Synopses & Reviews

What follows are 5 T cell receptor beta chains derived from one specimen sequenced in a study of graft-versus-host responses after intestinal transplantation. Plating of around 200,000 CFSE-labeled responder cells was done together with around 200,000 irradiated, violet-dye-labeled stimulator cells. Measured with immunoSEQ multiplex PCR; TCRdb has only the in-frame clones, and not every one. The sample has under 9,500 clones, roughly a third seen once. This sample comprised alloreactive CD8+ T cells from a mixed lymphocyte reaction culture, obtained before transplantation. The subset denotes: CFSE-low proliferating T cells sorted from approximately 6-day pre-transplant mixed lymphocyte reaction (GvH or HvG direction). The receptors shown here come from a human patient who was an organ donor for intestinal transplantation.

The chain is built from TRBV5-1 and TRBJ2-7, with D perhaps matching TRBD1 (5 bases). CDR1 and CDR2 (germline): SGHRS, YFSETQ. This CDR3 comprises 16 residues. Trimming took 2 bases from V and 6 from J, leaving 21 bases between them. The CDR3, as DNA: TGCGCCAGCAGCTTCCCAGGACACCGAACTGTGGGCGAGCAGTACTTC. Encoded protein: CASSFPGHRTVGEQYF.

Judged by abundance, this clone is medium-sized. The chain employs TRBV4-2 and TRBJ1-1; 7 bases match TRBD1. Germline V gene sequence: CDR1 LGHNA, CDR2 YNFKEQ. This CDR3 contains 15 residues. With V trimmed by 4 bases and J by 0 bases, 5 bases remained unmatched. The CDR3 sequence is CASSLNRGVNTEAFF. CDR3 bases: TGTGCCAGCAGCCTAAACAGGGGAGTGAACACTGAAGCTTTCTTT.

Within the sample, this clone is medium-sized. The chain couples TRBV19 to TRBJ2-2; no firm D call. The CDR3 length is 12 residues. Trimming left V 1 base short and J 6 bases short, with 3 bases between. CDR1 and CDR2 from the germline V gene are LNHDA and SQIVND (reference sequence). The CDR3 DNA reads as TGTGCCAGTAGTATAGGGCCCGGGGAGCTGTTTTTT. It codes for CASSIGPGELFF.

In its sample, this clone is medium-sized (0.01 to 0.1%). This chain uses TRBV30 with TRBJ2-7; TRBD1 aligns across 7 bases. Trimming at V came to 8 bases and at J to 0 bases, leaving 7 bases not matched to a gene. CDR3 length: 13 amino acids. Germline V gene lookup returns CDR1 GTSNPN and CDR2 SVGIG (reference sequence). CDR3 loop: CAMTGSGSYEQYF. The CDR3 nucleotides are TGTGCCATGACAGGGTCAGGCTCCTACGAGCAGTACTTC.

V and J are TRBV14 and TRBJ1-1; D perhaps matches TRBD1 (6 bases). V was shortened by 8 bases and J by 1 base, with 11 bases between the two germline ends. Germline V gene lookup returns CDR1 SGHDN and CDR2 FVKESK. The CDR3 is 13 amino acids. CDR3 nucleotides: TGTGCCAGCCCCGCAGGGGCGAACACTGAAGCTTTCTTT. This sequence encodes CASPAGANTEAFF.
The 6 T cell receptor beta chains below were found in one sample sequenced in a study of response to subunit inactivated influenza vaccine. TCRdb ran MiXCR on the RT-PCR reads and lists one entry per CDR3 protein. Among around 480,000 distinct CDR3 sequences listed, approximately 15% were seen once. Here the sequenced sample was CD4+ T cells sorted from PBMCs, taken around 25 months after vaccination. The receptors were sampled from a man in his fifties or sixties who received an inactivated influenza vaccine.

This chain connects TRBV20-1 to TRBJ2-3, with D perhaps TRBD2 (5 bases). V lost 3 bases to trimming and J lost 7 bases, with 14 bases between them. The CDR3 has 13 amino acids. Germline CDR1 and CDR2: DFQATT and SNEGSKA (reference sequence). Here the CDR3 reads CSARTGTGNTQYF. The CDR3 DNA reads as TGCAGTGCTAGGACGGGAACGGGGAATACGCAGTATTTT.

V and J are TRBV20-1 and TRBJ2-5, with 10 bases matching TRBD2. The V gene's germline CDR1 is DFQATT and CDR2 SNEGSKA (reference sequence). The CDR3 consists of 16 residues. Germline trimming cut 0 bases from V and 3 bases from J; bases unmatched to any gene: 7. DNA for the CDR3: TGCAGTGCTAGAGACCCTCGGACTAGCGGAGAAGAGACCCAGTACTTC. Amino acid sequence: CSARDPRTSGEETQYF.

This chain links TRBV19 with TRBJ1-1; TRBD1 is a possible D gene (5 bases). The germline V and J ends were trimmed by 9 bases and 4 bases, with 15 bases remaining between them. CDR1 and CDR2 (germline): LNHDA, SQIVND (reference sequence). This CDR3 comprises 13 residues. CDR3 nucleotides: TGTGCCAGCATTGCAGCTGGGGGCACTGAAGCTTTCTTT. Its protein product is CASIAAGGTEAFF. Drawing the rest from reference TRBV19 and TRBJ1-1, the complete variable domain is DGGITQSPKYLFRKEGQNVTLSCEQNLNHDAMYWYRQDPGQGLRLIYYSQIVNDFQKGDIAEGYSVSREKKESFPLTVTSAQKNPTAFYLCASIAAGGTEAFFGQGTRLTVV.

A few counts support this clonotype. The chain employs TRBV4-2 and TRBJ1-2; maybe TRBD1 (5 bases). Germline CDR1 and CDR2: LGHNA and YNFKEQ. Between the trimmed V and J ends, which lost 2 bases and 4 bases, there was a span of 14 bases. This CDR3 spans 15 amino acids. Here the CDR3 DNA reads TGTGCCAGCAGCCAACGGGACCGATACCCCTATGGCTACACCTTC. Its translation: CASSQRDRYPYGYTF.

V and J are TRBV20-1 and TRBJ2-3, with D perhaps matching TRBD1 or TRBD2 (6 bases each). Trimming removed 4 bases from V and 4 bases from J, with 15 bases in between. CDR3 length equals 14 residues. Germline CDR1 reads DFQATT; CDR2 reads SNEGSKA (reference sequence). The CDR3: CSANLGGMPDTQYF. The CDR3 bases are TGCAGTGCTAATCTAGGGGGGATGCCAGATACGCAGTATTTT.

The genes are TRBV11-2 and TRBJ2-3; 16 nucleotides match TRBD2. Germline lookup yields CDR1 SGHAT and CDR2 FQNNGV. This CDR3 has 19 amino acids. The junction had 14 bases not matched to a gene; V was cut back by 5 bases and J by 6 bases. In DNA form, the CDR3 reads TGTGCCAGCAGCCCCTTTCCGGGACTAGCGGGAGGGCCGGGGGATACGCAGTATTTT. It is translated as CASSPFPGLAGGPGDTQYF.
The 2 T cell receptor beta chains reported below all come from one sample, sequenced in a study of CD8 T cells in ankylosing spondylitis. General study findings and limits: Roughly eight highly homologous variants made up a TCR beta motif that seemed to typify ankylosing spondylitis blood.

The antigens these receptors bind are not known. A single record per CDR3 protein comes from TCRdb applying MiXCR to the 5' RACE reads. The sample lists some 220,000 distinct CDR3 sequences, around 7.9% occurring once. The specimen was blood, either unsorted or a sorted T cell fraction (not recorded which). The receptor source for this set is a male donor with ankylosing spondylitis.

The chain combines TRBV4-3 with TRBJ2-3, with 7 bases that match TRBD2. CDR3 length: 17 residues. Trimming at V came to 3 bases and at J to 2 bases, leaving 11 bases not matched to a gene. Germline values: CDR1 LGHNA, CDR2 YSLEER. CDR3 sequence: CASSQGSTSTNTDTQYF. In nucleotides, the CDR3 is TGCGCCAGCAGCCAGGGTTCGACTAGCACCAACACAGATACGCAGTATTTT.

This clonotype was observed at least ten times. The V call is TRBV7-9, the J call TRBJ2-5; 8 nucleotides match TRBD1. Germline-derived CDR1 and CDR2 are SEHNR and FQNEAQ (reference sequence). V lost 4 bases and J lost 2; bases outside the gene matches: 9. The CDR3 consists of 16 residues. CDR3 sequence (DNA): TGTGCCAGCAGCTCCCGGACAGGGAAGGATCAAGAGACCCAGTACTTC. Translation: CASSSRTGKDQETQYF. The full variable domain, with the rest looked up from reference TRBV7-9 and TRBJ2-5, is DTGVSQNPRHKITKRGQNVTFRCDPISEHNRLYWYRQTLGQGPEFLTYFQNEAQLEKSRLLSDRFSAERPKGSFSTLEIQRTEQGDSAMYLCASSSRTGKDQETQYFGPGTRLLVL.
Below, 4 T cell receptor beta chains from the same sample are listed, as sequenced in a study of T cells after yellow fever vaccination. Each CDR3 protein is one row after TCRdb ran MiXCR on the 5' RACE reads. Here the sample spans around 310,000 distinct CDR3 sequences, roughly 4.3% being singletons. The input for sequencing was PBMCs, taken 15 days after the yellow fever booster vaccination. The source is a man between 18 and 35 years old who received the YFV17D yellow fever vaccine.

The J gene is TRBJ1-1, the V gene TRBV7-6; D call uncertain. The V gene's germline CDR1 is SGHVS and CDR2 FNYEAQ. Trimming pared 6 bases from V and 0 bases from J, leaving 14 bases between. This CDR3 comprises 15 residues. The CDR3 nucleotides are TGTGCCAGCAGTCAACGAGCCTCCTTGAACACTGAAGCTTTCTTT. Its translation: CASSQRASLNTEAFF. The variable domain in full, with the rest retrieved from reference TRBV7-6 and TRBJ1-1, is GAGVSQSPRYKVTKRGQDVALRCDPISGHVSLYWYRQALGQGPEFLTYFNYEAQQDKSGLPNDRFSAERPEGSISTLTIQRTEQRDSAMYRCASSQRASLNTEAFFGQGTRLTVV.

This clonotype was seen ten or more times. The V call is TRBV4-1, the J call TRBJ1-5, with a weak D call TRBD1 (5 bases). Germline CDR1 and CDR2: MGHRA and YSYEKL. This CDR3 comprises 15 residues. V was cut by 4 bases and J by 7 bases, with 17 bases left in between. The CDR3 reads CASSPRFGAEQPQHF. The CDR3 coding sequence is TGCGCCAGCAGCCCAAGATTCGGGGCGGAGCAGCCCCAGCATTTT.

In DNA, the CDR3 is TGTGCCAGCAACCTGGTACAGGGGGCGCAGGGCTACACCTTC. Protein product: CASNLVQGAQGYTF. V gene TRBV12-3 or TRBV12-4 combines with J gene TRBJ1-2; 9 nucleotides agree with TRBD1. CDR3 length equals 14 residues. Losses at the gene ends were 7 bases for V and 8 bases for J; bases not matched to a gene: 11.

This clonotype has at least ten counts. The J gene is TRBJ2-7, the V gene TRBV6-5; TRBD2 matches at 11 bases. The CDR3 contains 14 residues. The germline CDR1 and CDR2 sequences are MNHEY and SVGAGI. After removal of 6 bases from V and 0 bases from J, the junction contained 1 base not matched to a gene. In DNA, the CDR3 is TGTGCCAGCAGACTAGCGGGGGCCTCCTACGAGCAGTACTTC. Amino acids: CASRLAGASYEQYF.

Music is an accumulation of mediators: instruments, languages, sheets, performers, scenes, media and so on. There is no musical object in itself; music must always be made again. In this innovative book, Hennion turns the elusiveness of music into a resource for a pragmatic analysis: by which collective process do we make music appear among us? Rather than offering a sociology of music, The Passion for Music listens to the lesson provided by the case of music - this art of infinite mediations. Learning from music allows us to transform the paradigm to be offered by sociology, by confronting it (from Durkheim and Weber to Bourdieu) with a different way of considering objects. For this task, Hennion draws on aesthetics (Adorno) and art history (Haskell, Baxandall), as well as science and technology studies and popular music studies (Latour, Frith, DeNora). As part of that project, The Passion for Music presents a wide-ranging series of case studies, restoring attention to the rich and varied intermediaries through which music is brought to life: from the debate around the reinterpretation of baroque music, to the classroom, the rock scene, the classical music concert, Bach s social career in the nineteenth and twentieth centuries, and the practices of music amateurs today. This is the first English translation of one of the most important works of French scholarship on music and society."